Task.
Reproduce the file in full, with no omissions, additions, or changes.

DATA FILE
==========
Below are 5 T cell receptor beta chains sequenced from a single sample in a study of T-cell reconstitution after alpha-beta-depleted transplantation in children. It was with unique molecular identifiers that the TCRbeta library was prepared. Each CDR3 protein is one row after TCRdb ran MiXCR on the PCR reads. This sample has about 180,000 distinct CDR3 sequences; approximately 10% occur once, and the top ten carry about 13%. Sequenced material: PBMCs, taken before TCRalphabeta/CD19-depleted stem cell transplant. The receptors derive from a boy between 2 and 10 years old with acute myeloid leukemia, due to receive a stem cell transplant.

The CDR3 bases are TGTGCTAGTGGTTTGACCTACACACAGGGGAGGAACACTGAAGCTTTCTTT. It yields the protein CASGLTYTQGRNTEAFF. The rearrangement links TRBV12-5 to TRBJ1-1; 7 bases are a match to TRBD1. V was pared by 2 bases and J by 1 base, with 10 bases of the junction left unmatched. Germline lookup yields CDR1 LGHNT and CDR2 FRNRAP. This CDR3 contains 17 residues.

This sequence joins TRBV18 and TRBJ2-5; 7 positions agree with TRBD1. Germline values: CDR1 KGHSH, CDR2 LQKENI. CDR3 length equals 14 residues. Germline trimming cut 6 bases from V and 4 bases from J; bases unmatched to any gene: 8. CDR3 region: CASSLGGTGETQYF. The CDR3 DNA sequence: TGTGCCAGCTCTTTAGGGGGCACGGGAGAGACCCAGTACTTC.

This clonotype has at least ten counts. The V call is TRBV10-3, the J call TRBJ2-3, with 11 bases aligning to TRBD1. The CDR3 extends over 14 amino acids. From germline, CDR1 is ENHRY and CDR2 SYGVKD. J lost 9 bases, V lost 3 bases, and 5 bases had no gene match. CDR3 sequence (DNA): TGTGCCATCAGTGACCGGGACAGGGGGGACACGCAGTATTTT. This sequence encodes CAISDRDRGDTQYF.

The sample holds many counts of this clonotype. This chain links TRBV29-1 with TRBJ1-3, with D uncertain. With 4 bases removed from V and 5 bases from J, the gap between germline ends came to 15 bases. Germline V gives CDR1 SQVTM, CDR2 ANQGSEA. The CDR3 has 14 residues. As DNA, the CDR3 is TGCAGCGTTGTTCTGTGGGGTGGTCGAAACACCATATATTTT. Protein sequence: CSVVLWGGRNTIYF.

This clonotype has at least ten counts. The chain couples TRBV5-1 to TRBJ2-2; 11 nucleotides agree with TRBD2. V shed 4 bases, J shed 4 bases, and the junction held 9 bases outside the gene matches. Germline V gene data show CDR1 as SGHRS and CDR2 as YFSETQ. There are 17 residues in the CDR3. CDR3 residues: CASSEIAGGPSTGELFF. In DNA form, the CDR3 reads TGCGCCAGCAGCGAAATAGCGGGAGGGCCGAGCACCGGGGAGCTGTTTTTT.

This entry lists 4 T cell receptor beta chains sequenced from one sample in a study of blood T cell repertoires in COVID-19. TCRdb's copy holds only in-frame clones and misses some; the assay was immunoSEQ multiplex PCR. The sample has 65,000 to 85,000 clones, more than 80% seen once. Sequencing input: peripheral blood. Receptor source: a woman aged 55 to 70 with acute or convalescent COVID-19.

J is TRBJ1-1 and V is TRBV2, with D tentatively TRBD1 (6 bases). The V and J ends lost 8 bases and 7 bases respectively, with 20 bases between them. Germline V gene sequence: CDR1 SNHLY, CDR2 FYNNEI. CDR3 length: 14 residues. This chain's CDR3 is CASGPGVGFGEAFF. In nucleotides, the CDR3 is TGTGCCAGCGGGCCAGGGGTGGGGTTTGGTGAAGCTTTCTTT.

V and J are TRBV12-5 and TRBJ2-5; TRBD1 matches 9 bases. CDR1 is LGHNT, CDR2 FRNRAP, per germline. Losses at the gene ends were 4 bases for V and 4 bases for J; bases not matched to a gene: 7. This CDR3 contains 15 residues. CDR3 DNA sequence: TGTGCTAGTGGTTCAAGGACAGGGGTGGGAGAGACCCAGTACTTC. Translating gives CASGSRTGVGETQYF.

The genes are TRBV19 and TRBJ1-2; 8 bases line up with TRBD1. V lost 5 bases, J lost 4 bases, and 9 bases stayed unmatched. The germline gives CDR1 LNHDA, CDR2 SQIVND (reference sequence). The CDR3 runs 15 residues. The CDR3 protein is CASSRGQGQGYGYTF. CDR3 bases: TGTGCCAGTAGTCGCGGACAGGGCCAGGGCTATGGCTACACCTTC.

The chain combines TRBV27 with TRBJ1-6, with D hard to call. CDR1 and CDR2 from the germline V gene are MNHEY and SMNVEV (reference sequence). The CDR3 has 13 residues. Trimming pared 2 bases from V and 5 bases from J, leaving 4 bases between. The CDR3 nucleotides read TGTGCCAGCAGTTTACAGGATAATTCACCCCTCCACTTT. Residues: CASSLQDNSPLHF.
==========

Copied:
Below are 5 T cell receptor beta chains sequenced from a single sample in a study of T-cell reconstitution after alpha-beta-depleted transplantation in children. It was with unique molecular identifiers that the TCRbeta library was prepared. Each CDR3 protein is one row after TCRdb ran MiXCR on the PCR reads. This sample has about 180,000 distinct CDR3 sequences; approximately 10% occur once, and the top ten carry about 13%. Sequenced material: PBMCs, taken before TCRalphabeta/CD19-depleted stem cell transplant. The receptors derive from a boy between 2 and 10 years old with acute myeloid leukemia, due to receive a stem cell transplant.

The CDR3 bases are TGTGCTAGTGGTTTGACCTACACACAGGGGAGGAACACTGAAGCTTTCTTT. It yields the protein CASGLTYTQGRNTEAFF. The rearrangement links TRBV12-5 to TRBJ1-1; 7 bases are a match to TRBD1. V was pared by 2 bases and J by 1 base, with 10 bases of the junction left unmatched. Germline lookup yields CDR1 LGHNT and CDR2 FRNRAP. This CDR3 contains 17 residues.

This sequence joins TRBV18 and TRBJ2-5; 7 positions agree with TRBD1. Germline values: CDR1 KGHSH, CDR2 LQKENI. CDR3 length equals 14 residues. Germline trimming cut 6 bases from V and 4 bases from J; bases unmatched to any gene: 8. CDR3 region: CASSLGGTGETQYF. The CDR3 DNA sequence: TGTGCCAGCTCTTTAGGGGGCACGGGAGAGACCCAGTACTTC.

This clonotype has at least ten counts. The V call is TRBV10-3, the J call TRBJ2-3, with 11 bases aligning to TRBD1. The CDR3 extends over 14 amino acids. From germline, CDR1 is ENHRY and CDR2 SYGVKD. J lost 9 bases, V lost 3 bases, and 5 bases had no gene match. CDR3 sequence (DNA): TGTGCCATCAGTGACCGGGACAGGGGGGACACGCAGTATTTT. This sequence encodes CAISDRDRGDTQYF.

The sample holds many counts of this clonotype. This chain links TRBV29-1 with TRBJ1-3, with D uncertain. With 4 bases removed from V and 5 bases from J, the gap between germline ends came to 15 bases. Germline V gives CDR1 SQVTM, CDR2 ANQGSEA. The CDR3 has 14 residues. As DNA, the CDR3 is TGCAGCGTTGTTCTGTGGGGTGGTCGAAACACCATATATTTT. Protein sequence: CSVVLWGGRNTIYF.

This clonotype has at least ten counts. The chain couples TRBV5-1 to TRBJ2-2; 11 nucleotides agree with TRBD2. V shed 4 bases, J shed 4 bases, and the junction held 9 bases outside the gene matches. Germline V gene data show CDR1 as SGHRS and CDR2 as YFSETQ. There are 17 residues in the CDR3. CDR3 residues: CASSEIAGGPSTGELFF. In DNA form, the CDR3 reads TGCGCCAGCAGCGAAATAGCGGGAGGGCCGAGCACCGGGGAGCTGTTTTTT.

This entry lists 4 T cell receptor beta chains sequenced from one sample in a study of blood T cell repertoires in COVID-19. TCRdb's copy holds only in-frame clones and misses some; the assay was immunoSEQ multiplex PCR. The sample has 65,000 to 85,000 clones, more than 80% seen once. Sequencing input: peripheral blood. Receptor source: a woman aged 55 to 70 with acute or convalescent COVID-19.

J is TRBJ1-1 and V is TRBV2, with D tentatively TRBD1 (6 bases). The V and J ends lost 8 bases and 7 bases respectively, with 20 bases between them. Germline V gene sequence: CDR1 SNHLY, CDR2 FYNNEI. CDR3 length: 14 residues. This chain's CDR3 is CASGPGVGFGEAFF. In nucleotides, the CDR3 is TGTGCCAGCGGGCCAGGGGTGGGGTTTGGTGAAGCTTTCTTT.

V and J are TRBV12-5 and TRBJ2-5; TRBD1 matches 9 bases. CDR1 is LGHNT, CDR2 FRNRAP, per germline. Losses at the gene ends were 4 bases for V and 4 bases for J; bases not matched to a gene: 7. This CDR3 contains 15 residues. CDR3 DNA sequence: TGTGCTAGTGGTTCAAGGACAGGGGTGGGAGAGACCCAGTACTTC. Translating gives CASGSRTGVGETQYF.

The genes are TRBV19 and TRBJ1-2; 8 bases line up with TRBD1. V lost 5 bases, J lost 4 bases, and 9 bases stayed unmatched. The germline gives CDR1 LNHDA, CDR2 SQIVND (reference sequence). The CDR3 runs 15 residues. The CDR3 protein is CASSRGQGQGYGYTF. CDR3 bases: TGTGCCAGTAGTCGCGGACAGGGCCAGGGCTATGGCTACACCTTC.

The chain combines TRBV27 with TRBJ1-6, with D hard to call. CDR1 and CDR2 from the germline V gene are MNHEY and SMNVEV (reference sequence). The CDR3 has 13 residues. Trimming pared 2 bases from V and 5 bases from J, leaving 4 bases between. The CDR3 nucleotides read TGTGCCAGCAGTTTACAGGATAATTCACCCCTCCACTTT. Residues: CASSLQDNSPLHF.